Productivity is the secret. Aldi with a productivity rate of about $500 per man hour can afford to pay higher wages. Costco with unit sales of nearly $3 million per week can afford high wages. Trader Joe’s with a sales per square foot of over $40 per week can afford high wages. But to achieve these levels you can’t just use random warm bodies. You need sharp, reliable, quick-on-their-feet people who are motivated. In those companies, employees are an investment and an asset. If words like “minimum wage” are associated with your business model, then labor is a cost or a liability. If your labor force is slow, unproductive and you need a social worker in HR, you’ve got a problem because a few dollars per hour wage increase is not going to get you a more productive worker. The good workers are already $5 to $10 an hour above any proposed minimum wage increase. The pool of really good employees is limited, hence the reason why those workers often top $20 per hour. The… Read more »
Camille P. Schuster, Ph.D.
Guest
6 years 11 months ago

What are the costs related to wages? If a company was efficient when hiring, provided the necessary training to deliver the required customer service, kept turnover very low and provided a working wage with benefits how would the numbers compare to the costs of inefficient hiring practices, high turnover, repeated training costs, low customer satisfaction and low wages with few benefits? Wages are part of a company strategy, they are not the only element affecting prices.

Ed Rosenbaum
Guest
6 years 11 months ago

Retailers are the ones who will have the biggest problem with higher wages. Why? Because their hiring practices are generally poor. They should take a hard look at, and may learn from, companies like Zappos and The Container Store. The Container Store starts their new hires off with a higher wage than most retailers are paying experienced employees. They train them for many months before letting them loose on the floor. The company culture lends itself to higher sales productivity per square foot because they hire and train with the intent that the employees will be with them for a long time.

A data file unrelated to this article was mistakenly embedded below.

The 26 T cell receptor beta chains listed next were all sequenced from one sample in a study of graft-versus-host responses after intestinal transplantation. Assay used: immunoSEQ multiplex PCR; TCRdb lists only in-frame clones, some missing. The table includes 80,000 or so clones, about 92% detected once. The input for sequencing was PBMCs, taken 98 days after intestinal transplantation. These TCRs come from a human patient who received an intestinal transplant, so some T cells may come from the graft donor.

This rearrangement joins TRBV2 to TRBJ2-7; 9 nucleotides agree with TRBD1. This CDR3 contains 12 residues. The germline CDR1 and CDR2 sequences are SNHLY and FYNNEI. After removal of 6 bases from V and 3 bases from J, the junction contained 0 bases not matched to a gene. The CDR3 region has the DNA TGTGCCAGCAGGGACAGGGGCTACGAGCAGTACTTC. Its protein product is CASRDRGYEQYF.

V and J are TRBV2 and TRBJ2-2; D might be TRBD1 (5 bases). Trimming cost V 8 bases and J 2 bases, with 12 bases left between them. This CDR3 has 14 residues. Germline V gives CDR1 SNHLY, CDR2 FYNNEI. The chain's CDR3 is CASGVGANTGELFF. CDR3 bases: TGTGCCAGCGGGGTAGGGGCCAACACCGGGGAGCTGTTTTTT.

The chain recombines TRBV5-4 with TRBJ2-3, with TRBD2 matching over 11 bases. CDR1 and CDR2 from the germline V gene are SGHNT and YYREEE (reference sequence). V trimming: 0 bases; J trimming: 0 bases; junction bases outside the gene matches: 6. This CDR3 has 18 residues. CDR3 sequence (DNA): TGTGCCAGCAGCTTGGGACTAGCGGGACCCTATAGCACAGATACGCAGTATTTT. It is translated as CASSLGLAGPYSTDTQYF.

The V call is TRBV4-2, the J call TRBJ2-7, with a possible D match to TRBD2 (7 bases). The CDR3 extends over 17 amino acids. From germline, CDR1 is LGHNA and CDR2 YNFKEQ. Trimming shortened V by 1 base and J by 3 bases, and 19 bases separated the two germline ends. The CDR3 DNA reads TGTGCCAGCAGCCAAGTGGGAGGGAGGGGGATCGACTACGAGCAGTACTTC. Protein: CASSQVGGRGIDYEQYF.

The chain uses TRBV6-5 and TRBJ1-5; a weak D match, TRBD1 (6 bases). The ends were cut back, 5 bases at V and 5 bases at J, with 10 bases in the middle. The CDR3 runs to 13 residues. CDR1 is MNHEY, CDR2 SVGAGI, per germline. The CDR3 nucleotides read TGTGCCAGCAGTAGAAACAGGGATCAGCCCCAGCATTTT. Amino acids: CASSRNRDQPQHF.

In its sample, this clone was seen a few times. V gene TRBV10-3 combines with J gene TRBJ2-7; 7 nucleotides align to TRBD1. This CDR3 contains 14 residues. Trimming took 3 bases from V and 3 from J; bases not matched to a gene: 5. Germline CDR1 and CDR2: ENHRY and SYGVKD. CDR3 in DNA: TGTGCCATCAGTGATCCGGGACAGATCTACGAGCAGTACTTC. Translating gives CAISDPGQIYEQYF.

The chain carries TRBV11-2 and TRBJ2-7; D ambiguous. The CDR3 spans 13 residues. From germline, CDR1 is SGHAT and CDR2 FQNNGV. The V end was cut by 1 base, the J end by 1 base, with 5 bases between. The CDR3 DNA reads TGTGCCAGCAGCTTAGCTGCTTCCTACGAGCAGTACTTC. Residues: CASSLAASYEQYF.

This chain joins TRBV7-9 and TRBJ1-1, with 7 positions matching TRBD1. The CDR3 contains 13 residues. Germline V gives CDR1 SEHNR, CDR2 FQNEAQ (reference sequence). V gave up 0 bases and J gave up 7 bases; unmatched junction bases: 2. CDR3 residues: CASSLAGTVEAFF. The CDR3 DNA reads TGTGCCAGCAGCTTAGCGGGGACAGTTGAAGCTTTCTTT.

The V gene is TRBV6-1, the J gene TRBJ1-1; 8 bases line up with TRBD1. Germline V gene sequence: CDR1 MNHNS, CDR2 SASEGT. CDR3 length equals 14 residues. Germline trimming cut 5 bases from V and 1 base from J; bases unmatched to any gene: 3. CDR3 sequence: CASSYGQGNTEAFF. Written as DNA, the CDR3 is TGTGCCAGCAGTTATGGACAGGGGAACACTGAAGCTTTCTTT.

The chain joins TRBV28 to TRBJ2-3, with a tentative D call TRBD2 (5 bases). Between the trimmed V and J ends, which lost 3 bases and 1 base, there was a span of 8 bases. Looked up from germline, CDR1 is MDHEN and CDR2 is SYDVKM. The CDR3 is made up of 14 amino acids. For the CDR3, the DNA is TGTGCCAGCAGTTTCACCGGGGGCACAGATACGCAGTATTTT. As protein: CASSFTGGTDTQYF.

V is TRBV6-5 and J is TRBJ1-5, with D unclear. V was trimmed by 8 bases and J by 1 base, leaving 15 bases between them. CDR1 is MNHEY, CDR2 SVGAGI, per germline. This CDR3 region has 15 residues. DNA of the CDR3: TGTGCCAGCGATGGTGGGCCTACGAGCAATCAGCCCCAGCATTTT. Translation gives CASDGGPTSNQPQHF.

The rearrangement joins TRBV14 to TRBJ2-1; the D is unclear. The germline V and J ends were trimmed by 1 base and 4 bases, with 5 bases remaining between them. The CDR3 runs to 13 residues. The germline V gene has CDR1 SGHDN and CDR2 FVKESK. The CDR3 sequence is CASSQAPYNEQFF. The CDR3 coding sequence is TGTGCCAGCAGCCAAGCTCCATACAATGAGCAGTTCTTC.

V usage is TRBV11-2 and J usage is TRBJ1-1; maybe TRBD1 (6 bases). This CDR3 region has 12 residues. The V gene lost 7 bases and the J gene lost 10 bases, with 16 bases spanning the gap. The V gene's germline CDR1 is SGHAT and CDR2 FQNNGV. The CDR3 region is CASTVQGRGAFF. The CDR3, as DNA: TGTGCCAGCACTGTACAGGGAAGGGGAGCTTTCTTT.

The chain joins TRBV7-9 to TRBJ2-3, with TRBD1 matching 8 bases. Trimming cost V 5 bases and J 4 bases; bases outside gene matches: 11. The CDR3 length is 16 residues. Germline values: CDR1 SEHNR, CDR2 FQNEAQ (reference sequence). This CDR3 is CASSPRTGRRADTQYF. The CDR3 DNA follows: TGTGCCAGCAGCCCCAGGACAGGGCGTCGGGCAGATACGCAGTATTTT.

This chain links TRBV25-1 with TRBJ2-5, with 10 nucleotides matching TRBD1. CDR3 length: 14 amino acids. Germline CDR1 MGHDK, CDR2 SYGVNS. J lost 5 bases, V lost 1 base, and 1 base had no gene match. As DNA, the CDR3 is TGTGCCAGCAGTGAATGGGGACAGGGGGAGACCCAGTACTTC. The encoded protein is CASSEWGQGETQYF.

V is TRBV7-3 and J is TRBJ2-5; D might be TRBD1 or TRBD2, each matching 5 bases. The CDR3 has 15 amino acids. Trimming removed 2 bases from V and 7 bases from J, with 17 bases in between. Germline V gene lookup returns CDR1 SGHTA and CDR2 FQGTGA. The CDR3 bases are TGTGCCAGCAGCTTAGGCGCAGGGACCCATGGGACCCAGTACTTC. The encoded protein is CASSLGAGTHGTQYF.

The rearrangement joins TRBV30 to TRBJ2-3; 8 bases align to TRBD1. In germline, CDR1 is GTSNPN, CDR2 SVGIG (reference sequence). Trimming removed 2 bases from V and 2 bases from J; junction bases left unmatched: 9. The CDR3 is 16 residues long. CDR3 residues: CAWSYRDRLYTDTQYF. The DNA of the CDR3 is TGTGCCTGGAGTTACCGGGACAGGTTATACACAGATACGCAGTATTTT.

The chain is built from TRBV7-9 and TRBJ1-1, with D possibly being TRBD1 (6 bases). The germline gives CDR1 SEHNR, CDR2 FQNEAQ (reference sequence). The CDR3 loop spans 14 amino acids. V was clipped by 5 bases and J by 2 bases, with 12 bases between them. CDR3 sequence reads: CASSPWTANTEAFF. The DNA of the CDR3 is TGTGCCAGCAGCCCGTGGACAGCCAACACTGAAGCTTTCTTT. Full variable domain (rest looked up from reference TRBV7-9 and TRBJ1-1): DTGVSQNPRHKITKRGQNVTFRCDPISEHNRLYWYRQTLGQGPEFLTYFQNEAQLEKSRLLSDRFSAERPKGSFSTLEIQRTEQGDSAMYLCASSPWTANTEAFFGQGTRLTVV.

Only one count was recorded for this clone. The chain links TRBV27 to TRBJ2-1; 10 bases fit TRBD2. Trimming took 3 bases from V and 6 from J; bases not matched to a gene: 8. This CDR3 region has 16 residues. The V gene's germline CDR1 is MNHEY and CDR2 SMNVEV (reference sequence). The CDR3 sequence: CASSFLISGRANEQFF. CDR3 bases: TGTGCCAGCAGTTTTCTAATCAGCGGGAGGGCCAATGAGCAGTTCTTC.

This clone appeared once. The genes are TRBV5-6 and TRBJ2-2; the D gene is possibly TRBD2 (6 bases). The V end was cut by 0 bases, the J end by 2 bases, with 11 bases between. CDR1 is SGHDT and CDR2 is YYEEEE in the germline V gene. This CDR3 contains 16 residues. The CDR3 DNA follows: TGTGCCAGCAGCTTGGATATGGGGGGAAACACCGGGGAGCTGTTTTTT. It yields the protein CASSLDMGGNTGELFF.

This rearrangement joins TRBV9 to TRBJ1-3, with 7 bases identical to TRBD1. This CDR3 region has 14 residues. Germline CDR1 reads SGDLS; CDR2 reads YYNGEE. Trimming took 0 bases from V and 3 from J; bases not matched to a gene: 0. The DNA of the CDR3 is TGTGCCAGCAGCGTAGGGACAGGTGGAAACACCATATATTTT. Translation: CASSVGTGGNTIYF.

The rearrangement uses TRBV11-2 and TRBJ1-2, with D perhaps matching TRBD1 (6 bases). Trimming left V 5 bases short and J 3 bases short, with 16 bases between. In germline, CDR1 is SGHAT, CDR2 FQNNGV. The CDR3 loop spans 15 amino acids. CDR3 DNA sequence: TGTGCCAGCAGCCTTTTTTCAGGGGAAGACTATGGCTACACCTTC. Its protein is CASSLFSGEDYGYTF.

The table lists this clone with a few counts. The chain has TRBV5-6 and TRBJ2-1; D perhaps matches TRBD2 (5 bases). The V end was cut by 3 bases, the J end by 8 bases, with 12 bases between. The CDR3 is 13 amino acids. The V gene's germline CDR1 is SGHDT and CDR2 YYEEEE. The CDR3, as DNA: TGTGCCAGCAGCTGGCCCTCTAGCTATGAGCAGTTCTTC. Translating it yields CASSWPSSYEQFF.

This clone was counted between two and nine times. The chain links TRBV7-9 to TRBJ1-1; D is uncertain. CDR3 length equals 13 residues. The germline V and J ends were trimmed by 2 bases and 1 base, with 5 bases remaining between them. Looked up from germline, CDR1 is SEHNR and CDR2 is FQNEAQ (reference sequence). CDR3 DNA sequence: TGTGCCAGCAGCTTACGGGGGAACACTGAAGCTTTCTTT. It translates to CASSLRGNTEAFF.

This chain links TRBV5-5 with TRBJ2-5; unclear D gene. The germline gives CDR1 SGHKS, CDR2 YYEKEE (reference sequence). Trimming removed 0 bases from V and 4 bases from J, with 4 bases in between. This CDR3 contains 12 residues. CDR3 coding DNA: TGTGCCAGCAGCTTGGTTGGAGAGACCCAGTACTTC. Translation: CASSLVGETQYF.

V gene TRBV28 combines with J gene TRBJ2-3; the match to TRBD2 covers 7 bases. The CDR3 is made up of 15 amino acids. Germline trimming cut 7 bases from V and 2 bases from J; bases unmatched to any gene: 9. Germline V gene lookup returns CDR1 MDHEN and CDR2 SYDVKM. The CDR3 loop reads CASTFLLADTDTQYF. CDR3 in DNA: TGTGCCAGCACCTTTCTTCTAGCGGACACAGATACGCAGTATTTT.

Mel Kleiman
Guest
6 years 11 months ago

The companies mentioned above have one thing in common. They make the recruiting, selection, retention and development of employees a major part of their culture.

As I have written about in the past, there are a few questions you need to ask before you hire any employee.

  1. Can we do this job differently or does the job need to be done at all?
  2. Can we do this job without hiring someone else?
  3. Are we truly committed to only hiring and retaining great employees?
  4. Do we have a list of the reasons a great employee would want to come to work for our organization?
  5. Do we make sure we have great managers?
  6. Have we built a process that is proven to hire winners?
  7. Are we doing the things necessary to retain winners?
Tony Orlando
Guest
6 years 11 months ago
In looking at this as a small business, it is difficult to not have to raise prices, especially in high-end departments, like a scratch deli bakery or butcher shop. Aldi and Trader Joe’s produce nothing in their stores and have a limited assortment of items that require much less labor to set up than traditional stores with the services they offer. Costco carries half the SKUs that I do, about 4,000 items, in comparison to a Kroger with 50 to 60 thousand items, which keeps their cost down, and it is stocked quickly with all pre-cut palletized products. There are going to be problems as we move forward trying to stay competitive and make a smaller profit, knowing that is how it is going to be. There will be casualties, as the costs and regulations to run a family restaurant or small deli-bakery will continue to climb, and growing your way out of it is almost impossible. Our GDP is almost zero, so we as retailers must stay creative and be competitive on key items,… Read more »
wpDiscuz
Braintrust
"If a company was efficient when hiring, provided the necessary training to deliver the required customer service, kept turnover very low and provided a working wage with benefits, how would the numbers compare to the costs of inefficient hiring practices, high turnover, repeated training costs, low customer satisfaction and low wages with few benefits?"
"The companies mentioned above have one thing in common. They make the recruiting, selection, retention and development of employees a major part of their culture."
"In looking at this as a small business, it is difficult to not have to raise prices, especially in high-end departments, like a scratch deli bakery or butcher shop. Aldi and Trader Joe’s produce nothing in their stores and have a limited assortment of items that require much less labor to set up than traditional stores with the services they offer."